Namie’s frog (limnonectes namiyei) – Okinawa

The Namie’s frog ( Limnonectes namiyei ) is an endangered species found only in northern Okinawa. It is currently listed threatened on the IUCN red list of endangered species. This amphibian is decreasing in numbers due to deforestation and the use of pesticides.

  • Scientific name: Limnonectes namiyei
  • Distribution:  Northern Okinawa-Japan
  • Habitat:  Forest streams 
  • Diet:  Insects 
  • Average Size:  70mm -115mm
Namies frog- Stella 2000

Namie’s frog- Photographed using the Stella 2000

Photographed on white for the Meet your neighbours global biodiversity project. All images are used for conservation awareness and educational purposes.

limnonectes namiyei

Limnonectes namiyei – MYN Project

Massive legs allow them and capture prey with lightning speed.

Namie's frog ( limnonectes namiyei )

Namie’s frog ( limnonectes namiyei )

Webbed feet allow them to quickly escape predators in the water.

Namie's frog - Top view

Namie’s frog – Top view

Wide angle perspective – showing the environment it lives in.

Namie's frog - Wide angle macro

Namie’s frog – Wide angle macro

Be careful and pay close attention to crossing wildlife.

Road dweller- Namie's frog- Stella 2000

Road dweller- Namie’s frog with leeches

Lets Protect the wildlife of Okinawa!

Endangered – The Black-faced spoonbill (Platalea minor) Okinawa, Japan

The Black-faced spoonbill (Platalea minor) is a common winter visitor in southern Okinawa. The spoonbill is currently endangered and has an estimated population of less than 3000. It’s biggest treats are habitat loss, pollution and pesticides. The Black-faced spoonbill is currently listed critically endangered on the IUCN red list of threatened species.

  • Scientific name (Platalea minor)
  • Distribution: Okinawa, Korea, China, Taiwan and Japan
  • Habitat: Mud flats, mangroves and wetlands
  • Diet:  Fish
  • Average Size:  73.5 cm
The Black-faced spoonbill in flight

The Black-faced spoonbill in flight

The Black-faced spoonbill is a magnificent animal.

The beautiful Black-faced spoonbill

The beautiful Black-faced spoonbill

The Black-faced spoonbills work as a team when hunting for fish.

The Black-faced spoonbill-community hunting

The Black-faced spoonbill-community hunting

Out of all the birds at the mudflats, the spoonbills are the most consistent hunters. They rest most of the day, but when its time to fish they always catch one fairly quickly.

The Black-faced spoonbill-hunting

The Black-faced spoonbill-hunting

The Spoonbills in flight

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Black-faced Spoonbill in flight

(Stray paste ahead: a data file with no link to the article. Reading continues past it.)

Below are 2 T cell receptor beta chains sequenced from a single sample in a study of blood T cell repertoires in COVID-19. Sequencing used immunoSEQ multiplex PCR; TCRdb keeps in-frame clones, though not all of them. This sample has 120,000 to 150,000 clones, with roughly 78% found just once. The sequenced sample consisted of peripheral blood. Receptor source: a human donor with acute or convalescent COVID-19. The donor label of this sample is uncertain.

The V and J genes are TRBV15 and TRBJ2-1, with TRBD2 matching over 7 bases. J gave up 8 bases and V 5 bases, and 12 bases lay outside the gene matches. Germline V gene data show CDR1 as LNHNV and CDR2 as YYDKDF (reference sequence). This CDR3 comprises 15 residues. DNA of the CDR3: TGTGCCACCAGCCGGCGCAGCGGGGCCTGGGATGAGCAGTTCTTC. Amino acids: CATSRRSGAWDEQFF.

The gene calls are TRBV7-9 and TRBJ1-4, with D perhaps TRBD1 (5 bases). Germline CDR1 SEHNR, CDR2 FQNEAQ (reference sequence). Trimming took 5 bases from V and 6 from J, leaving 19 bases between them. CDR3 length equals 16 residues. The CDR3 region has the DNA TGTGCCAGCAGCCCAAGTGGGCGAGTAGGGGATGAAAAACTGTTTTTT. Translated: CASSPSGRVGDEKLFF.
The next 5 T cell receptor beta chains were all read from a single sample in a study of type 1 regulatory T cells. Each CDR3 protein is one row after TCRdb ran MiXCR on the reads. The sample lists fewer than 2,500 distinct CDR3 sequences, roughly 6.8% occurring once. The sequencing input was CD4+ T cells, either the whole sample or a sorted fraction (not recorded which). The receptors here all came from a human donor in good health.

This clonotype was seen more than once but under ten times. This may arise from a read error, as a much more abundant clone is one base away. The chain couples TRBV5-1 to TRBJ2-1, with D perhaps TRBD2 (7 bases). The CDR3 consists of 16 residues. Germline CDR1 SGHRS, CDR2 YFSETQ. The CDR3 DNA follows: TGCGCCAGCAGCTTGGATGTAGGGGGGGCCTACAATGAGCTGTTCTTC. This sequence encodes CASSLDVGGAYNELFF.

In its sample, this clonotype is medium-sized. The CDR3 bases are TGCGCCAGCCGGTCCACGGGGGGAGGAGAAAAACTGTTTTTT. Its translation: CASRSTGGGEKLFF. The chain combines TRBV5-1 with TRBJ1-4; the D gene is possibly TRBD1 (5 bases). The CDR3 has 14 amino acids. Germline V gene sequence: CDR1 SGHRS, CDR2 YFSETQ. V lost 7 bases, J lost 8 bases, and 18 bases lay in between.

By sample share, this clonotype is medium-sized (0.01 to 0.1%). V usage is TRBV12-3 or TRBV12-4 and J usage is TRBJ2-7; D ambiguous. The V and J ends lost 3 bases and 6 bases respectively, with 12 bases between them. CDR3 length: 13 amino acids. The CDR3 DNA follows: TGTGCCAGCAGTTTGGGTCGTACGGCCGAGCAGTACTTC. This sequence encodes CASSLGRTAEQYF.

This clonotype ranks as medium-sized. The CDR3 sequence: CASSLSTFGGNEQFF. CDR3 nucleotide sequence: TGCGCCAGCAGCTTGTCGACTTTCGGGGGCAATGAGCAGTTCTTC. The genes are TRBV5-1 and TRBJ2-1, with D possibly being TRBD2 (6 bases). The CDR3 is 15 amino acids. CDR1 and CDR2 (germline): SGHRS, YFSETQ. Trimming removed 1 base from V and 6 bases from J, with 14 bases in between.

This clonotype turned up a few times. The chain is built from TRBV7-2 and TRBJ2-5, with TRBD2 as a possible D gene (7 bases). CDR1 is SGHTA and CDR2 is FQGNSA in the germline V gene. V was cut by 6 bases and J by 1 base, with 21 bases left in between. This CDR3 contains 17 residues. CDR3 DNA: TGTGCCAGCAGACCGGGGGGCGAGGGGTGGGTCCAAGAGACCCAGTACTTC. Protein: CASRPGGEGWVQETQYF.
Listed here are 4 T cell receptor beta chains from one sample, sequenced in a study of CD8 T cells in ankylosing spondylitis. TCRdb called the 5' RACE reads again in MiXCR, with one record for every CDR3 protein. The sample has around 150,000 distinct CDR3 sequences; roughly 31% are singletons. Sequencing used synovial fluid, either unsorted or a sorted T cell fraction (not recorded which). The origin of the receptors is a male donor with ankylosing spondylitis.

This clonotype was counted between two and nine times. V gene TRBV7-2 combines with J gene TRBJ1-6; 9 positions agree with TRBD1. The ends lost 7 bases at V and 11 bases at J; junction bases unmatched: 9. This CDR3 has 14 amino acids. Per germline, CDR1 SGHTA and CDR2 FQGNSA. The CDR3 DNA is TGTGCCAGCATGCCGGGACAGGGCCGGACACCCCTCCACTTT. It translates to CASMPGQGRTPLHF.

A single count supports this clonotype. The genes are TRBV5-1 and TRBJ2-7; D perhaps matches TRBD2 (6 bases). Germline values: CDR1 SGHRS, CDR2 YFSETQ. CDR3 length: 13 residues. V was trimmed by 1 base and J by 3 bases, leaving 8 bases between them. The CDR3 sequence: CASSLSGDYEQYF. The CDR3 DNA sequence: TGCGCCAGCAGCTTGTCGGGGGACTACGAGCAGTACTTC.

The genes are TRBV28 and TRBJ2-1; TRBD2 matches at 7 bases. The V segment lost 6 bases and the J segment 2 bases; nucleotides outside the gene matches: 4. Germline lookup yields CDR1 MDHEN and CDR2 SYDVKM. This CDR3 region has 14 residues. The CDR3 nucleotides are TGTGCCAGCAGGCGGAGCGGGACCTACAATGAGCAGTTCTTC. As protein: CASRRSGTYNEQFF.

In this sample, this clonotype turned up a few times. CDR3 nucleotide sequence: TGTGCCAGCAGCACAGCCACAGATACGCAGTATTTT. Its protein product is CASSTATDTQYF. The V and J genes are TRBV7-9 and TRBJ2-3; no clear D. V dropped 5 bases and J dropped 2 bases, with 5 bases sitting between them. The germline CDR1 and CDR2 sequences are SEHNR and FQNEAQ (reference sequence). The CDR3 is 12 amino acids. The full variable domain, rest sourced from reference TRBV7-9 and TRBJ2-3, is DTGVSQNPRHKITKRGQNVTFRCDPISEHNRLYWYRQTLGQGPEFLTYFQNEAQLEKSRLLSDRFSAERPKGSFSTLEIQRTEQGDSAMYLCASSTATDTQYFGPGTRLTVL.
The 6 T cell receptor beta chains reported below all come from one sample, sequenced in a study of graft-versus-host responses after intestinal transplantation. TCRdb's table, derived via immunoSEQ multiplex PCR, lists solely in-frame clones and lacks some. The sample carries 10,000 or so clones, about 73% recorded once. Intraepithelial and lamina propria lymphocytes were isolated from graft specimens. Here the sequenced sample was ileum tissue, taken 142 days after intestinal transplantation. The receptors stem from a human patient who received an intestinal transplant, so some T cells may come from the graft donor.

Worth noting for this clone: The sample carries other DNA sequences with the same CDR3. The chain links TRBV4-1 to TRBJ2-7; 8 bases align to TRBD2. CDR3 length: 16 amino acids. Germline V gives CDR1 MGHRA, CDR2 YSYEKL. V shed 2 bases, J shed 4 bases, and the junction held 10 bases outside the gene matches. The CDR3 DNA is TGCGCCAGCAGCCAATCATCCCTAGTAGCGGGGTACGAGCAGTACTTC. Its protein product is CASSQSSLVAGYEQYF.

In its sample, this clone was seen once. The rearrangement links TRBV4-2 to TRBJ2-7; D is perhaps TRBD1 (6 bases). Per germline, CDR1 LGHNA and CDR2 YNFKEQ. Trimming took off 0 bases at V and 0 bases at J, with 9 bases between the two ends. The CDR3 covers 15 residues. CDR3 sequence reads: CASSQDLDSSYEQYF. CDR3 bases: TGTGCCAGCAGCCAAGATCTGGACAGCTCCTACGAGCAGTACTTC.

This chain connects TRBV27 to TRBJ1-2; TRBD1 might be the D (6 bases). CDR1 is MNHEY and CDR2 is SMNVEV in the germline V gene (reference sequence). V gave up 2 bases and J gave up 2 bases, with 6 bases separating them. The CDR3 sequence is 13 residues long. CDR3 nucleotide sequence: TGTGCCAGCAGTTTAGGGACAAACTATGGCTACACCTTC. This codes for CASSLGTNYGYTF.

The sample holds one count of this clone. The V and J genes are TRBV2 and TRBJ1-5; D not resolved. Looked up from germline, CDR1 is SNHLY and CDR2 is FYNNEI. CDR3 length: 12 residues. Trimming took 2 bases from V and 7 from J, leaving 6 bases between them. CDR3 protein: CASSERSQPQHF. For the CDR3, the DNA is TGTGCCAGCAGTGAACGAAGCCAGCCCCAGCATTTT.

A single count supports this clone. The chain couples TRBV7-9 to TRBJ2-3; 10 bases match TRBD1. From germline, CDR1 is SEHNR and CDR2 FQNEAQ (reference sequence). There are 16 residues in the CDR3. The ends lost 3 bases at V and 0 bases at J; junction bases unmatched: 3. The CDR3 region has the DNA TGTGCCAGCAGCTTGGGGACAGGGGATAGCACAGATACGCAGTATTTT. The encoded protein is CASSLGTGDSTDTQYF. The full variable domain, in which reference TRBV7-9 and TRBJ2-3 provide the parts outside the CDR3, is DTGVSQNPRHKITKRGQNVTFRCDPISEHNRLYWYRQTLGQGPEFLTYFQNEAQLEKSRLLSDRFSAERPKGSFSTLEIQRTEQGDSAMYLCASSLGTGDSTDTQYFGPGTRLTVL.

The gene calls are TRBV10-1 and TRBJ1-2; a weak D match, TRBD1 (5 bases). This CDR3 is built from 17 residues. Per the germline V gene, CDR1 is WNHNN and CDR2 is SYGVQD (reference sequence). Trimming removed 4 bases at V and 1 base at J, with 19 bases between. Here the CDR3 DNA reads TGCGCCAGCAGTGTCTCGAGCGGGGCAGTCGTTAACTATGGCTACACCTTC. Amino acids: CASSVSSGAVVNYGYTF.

Black-faced spoonbill (Platalea minor)

Black-faced spoonbill (Platalea minor)

The Spoonbill landing – The art of conveying Motion !

Th Black-faced spoonbill -landing

Th Black-faced spoonbill -landing

Let’s Protect the beauty of Okinawa!

Kuroiwa’s Ground Gecko, Threatened species!

Kuroiwa’s Ground Gecko is an endangered species found throughout Okinawa. This lizard is decreasing in numbers due to poaching, deforestation, and the threat of feral cats. The lizard is high valued in the illegal pet trade market and needs to protected. This is my favorite reptile to photograph on my night adventures in Okinawa.

  • Scientific name: Goniurosaurus kuroiwae
  • Distribution:  Okinawajima
  • Habitat:  Leaf littered forests 
  • Diet:  Worms and insects
  • Average Size:  110mm -130mm
Kuroiwa's Ground Gecko

Kuroiwa’s Ground Gecko

This is the first ground gecko I photographed in 2010. I found it under a piece of carpet in Onna Village. Illegal dumping is a huge problem in Okinawa.

1st Ground Gecko

1st Ground Gecko

In the daytime they live in caves, crevices and holes in the ground

Kuroiwa's Ground Gecko

Kuroiwa’s Ground Gecko

They come out to feed at night.  

Kuroiwa's Ground Gecko

Kuroiwa’s Ground Gecko

When they feel threatened they will stand up on all fours and try to intimate you with a stare down.

Kuroiwa's Ground Gecko

Kuroiwa’s Ground Gecko

Photographed on white for the Meet your neighbours global biodiversity project. All images are used for conservation awareness and educational purposes.

Kuroiwa's Ground Gecko -MYN

Goniurosaurus kuroiwae orientalis – Ie Island

We found this juvenile ground gecko in the middle of the road.

Juvenile Ground gecko

Juvenile Ground gecko

A wide angle macro perspective .

Ground gecko -WAM

Ground gecko -Wide angle macro

Pay attention to crossing wildlife!

Kuroiwa's ground gecko -endangered

Kuroiwa’s ground gecko -endangered

Kuroiwa's ground gecko

Kuroiwa’s ground gecko top view

 

Let’s protect the beautiful animals of Okinawa!

Have a great day!

 

Ryukyu black-breasted leaf turtle, Yanbaru forest

The Ryukyu black-breasted leaf turtle (Geoemyda japonica) is an endangered species found in Northern Okinawa. This turtle is decreasing in numbers due to poaching, deforestation and road kill. The turtle is high valued in the pet trade market and needs to protected. It has been designated as a National Natural Monument of Japan and is currently on the IUCN red species list as endangered.

  • Scientific name:  Geoemyda japonica (Fan, 1931)
  • Distribution:  Okinawajima
  • Habitat:  Leaf littered wetland forests 
  • Diet:  Worms, snails, insects, crustaceans and fruit
  • Average Size:  140mm- 160mm

The Ryukyu black-breasted leaf turtle in its natural habitat.

Ryukyu black-breasted leaf turtle (Geoemyda japonica)

Ryukyu black-breasted leaf turtle (Geoemyda japonica)

Ryukyu black-breasted leaf turtle (Geoemyda japonica)

Ryukyu black-breasted leaf turtle (Geoemyda japonica)

Black breasted leaf turtle - up close

Black breasted leaf turtle – up close

You can see why they named it the Black-breasted leaf turtle. We helped this turtle get off of the road and placed it safely back into the forest.